by Olga Werby
Kindle Edition, 317 pg.
Read: August 29, 2016
This is a pretty creepy dystopian tale about a culture on the brink of disaster (self-caused, it should be stressed). Americans have lost the war on obesity and all but the elitist of the elite are dangerously obese (while tucking away a good portion of that fat into a pocket dimension), in pain, struggling, dying young and yet eating almost constantly.
Cindy Rella (and yeah, it took me until the 27% mark to figure out why that name rang a bell) comes up with a long-shot scheme to get herself government assistance to restore her to her formerly thin and healthy self). Cindy’s plan falls apart in a very dramatic (and embarrassing) fashion. Her life falls apart soon after — thankfully she has a couple of friends.
One of whom is involved in an underground movement to restore the place of actual food in the world and remove the whole food industry that is slowly killing the populace. Cindy starts exercising a bit, eating better — nothing extreme, just basic weight-loss stuff: eat less, move more — focusing on real food, not the SF foodstuff they’re all eating. The diet stuff was worked in pretty well — Werby doesn’t beat you up with it.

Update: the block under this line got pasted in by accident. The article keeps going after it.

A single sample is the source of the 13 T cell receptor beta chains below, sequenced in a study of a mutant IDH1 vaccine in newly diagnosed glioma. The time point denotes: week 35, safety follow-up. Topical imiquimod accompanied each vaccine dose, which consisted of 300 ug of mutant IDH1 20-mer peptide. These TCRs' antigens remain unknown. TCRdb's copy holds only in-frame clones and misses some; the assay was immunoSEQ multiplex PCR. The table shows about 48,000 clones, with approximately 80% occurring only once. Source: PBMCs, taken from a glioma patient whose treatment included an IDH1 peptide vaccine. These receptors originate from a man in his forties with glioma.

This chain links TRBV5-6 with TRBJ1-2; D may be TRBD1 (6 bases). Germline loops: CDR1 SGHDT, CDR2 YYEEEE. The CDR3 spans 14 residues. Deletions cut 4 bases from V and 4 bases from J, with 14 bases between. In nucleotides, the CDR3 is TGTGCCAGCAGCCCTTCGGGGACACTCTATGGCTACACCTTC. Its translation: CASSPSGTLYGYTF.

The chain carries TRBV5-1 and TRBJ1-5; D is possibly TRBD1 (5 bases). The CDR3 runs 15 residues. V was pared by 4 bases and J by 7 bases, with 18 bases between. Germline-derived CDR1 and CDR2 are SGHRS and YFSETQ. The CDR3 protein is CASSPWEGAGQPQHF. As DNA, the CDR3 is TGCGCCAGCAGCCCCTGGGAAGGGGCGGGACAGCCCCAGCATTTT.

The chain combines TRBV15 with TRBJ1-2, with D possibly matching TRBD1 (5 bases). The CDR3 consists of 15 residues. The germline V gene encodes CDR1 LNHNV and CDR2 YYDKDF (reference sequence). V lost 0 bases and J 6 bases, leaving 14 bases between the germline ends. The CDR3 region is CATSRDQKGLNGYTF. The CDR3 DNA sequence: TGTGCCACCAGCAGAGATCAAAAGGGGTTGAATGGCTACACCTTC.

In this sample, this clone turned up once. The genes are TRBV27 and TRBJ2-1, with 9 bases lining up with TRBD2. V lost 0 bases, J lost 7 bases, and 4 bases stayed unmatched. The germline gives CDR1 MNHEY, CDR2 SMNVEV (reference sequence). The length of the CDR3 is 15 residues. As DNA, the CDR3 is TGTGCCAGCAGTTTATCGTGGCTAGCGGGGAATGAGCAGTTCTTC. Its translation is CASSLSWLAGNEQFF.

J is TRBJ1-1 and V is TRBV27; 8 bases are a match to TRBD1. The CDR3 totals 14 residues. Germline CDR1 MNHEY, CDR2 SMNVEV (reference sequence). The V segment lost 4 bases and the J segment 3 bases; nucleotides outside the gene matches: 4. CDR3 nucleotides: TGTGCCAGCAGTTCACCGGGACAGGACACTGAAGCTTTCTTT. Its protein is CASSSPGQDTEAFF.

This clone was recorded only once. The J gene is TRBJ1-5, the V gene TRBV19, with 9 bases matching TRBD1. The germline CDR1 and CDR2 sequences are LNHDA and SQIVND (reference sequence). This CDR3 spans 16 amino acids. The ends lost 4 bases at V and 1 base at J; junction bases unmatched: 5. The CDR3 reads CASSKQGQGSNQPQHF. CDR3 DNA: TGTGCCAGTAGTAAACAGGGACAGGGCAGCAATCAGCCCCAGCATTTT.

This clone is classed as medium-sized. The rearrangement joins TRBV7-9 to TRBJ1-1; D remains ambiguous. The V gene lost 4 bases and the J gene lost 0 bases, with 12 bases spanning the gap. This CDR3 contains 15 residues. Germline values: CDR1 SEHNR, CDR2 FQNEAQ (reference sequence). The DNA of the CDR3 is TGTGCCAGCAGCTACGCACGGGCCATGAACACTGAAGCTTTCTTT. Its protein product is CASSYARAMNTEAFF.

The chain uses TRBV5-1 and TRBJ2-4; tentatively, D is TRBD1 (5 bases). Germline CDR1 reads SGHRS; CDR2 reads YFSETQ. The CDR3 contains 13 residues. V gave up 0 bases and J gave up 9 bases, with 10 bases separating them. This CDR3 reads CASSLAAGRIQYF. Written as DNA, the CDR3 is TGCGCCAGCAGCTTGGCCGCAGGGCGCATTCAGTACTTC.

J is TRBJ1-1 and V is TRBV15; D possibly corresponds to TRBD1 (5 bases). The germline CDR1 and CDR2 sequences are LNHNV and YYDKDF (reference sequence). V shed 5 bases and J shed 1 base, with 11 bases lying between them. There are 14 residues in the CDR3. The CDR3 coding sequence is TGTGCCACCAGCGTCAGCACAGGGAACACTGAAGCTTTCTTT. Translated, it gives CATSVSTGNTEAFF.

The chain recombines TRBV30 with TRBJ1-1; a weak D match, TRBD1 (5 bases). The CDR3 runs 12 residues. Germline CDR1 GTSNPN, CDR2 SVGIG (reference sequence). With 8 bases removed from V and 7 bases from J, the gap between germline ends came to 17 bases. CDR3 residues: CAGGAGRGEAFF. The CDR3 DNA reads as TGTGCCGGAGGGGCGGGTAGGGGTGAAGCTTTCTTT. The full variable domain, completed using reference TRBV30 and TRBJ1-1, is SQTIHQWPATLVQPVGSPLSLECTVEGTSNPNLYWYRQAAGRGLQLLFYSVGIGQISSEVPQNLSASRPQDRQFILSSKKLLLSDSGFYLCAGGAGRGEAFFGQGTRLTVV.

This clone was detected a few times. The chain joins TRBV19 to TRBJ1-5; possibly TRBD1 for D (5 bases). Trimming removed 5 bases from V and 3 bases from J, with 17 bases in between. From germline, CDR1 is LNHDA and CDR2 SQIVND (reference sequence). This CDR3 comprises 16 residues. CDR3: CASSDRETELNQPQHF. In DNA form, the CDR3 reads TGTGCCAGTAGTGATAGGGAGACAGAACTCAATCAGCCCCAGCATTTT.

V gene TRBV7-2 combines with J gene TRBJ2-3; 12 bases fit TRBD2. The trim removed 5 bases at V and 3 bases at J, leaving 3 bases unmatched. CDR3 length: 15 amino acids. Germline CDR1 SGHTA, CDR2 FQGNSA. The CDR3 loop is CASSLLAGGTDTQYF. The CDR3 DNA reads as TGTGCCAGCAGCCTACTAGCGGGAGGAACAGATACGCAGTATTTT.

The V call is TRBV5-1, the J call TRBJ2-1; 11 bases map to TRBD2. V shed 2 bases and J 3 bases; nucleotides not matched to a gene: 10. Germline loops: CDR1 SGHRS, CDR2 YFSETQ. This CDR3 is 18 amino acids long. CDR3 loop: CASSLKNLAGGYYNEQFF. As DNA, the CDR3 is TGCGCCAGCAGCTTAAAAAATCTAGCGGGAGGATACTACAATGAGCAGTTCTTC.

Most novels of this type would’ve spent a chapter or two explaining the Tech better, explaining how society got to where it was (who in their right mind starts this?) and is in. Werby just dives in to the problems, to the Tech breaking down and leaves the past in the past. Maybe in other books, I’d want more explanation, I’d want the background, but it works here. Honestly, I’m not sure that I want to know how society got to this point, because I’d like to eat sometime this month, and I might not be able to if she got into it.
The characters were okay. I liked Cindy and just about everybody else — there were a couple of villains who could’ve been better developed. Actually, this is one of the weaknesses of the book — everyone could’ve been a bit better developed. It’s like she took the cake out of the oven 5 minutes early (okay, not the best metaphor for the book, maybe I should’ve said she had us sit down when the bench’s new paint job was allllmost dry). Outside the basic plot and worldbuilding, everything needed just a bit more nuance, filled out a bit.
I enjoyed this book, but it could’ve been a little better. It was enjoyable and kept me interested — and a little horrified once all the pieces were revealed.
Disclaimer: I received a copy of this from the author in exchange for my honest — and belated thoughts. I got it in under the wire for September, but it was supposed to be in August. Ugh. Sorry!